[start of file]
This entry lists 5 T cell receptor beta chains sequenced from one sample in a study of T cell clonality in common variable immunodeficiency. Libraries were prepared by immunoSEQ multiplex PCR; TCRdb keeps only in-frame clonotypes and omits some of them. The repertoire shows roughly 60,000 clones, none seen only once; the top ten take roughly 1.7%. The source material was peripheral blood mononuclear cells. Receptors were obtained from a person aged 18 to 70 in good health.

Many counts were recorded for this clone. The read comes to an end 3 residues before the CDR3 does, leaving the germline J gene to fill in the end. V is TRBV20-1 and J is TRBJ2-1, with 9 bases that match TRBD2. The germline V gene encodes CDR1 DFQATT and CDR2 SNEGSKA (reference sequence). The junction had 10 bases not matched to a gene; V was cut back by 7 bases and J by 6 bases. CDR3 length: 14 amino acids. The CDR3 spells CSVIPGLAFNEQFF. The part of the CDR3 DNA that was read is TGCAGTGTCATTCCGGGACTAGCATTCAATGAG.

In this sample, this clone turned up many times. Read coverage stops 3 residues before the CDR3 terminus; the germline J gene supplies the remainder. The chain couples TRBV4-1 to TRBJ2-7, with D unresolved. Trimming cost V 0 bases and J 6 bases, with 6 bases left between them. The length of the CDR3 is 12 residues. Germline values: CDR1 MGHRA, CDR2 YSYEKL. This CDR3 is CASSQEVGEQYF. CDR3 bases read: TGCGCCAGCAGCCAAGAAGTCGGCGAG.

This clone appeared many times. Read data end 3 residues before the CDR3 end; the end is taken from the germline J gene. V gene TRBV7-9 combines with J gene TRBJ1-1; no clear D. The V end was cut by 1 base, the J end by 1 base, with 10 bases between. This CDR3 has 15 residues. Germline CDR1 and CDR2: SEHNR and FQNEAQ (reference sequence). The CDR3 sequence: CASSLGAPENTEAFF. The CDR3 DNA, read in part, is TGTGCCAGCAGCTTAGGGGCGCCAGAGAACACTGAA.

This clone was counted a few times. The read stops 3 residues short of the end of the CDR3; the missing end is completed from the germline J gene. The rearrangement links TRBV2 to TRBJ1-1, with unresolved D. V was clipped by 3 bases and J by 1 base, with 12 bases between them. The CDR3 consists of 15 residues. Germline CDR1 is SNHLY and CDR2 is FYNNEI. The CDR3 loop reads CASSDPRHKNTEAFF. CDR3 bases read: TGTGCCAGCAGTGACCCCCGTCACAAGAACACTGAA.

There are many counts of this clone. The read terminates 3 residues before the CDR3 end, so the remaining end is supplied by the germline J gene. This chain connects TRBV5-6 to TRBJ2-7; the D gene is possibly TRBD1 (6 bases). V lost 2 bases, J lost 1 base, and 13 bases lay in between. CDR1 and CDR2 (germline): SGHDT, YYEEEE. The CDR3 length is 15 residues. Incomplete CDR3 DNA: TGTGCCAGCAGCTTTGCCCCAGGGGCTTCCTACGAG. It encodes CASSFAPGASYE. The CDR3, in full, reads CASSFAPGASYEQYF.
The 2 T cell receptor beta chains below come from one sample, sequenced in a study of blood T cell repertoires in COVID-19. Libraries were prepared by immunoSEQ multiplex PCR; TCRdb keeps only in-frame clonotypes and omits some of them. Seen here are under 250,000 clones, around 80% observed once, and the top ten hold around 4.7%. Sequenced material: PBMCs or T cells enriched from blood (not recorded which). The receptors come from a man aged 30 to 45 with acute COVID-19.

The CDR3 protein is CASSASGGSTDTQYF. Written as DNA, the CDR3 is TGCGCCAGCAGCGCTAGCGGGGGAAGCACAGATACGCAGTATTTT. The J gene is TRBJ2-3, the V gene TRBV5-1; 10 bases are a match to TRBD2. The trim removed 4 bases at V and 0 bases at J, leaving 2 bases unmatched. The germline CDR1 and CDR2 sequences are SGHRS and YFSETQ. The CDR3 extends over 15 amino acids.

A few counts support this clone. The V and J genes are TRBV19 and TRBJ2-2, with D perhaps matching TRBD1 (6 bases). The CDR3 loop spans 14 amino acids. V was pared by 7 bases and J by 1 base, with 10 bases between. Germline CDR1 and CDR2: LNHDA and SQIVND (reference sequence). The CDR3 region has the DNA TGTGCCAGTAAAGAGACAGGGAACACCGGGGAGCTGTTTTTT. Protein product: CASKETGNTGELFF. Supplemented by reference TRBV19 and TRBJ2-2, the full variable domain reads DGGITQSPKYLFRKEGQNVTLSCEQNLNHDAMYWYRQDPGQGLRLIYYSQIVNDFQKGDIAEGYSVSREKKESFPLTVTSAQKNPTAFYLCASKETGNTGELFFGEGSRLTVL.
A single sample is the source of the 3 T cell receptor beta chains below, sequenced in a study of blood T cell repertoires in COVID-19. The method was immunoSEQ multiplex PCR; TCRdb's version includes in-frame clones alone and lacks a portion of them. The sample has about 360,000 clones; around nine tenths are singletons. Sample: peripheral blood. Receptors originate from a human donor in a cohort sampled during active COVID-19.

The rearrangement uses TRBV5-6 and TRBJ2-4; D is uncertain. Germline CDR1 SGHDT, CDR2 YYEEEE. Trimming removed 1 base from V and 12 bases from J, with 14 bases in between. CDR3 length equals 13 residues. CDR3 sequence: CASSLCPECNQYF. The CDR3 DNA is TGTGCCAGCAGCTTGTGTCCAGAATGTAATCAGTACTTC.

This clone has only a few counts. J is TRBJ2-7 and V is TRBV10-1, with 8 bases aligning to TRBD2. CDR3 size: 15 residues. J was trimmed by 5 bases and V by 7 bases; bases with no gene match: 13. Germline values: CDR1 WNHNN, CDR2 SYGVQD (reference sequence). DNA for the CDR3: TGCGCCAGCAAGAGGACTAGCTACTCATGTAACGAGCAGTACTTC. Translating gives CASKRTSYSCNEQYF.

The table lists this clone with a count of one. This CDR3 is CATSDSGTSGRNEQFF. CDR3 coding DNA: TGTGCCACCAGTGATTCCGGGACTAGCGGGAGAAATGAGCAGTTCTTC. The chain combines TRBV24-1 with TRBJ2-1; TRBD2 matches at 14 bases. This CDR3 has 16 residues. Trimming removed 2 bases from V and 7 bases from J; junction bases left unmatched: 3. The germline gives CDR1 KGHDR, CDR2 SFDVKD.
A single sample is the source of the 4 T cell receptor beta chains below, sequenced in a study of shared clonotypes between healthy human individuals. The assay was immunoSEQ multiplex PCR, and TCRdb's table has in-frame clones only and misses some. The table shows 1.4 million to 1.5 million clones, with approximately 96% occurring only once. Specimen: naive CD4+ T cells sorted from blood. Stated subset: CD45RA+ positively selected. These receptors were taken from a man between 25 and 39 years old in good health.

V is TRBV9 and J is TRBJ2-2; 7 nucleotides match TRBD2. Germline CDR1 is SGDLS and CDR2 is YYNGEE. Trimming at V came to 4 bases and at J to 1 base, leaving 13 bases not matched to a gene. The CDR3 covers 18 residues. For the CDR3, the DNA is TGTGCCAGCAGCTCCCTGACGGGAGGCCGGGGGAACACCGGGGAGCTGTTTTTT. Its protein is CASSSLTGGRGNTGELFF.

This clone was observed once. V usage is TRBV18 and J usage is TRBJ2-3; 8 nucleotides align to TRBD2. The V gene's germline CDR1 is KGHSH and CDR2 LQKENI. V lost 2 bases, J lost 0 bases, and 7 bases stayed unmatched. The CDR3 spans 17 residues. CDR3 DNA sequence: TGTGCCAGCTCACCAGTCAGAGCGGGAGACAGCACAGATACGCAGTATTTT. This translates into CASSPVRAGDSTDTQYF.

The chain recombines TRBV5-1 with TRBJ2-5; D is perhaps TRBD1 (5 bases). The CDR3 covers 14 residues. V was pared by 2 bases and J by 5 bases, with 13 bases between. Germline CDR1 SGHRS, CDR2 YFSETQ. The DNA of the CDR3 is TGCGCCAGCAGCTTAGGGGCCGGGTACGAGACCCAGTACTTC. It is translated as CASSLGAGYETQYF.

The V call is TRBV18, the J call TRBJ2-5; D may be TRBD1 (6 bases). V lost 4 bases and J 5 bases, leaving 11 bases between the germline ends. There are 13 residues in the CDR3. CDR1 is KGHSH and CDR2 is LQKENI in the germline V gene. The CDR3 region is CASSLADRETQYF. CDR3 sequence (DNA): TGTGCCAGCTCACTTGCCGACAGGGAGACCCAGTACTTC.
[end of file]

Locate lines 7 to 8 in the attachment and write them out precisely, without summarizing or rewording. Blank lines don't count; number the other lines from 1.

The 2 T cell receptor beta chains below come from one sample, sequenced in a study of blood T cell repertoires in COVID-19. Libraries were prepared by immunoSEQ multiplex PCR; TCRdb keeps only in-frame clonotypes and omits some of them. Seen here are under 250,000 clones, around 80% observed once, and the top ten hold around 4.7%. Sequenced material: PBMCs or T cells enriched from blood (not recorded which). The receptors come from a man aged 30 to 45 with acute COVID-19.

The CDR3 protein is CASSASGGSTDTQYF. Written as DNA, the CDR3 is TGCGCCAGCAGCGCTAGCGGGGGAAGCACAGATACGCAGTATTTT. The J gene is TRBJ2-3, the V gene TRBV5-1; 10 bases are a match to TRBD2. The trim removed 4 bases at V and 0 bases at J, leaving 2 bases unmatched. The germline CDR1 and CDR2 sequences are SGHRS and YFSETQ. The CDR3 extends over 15 amino acids.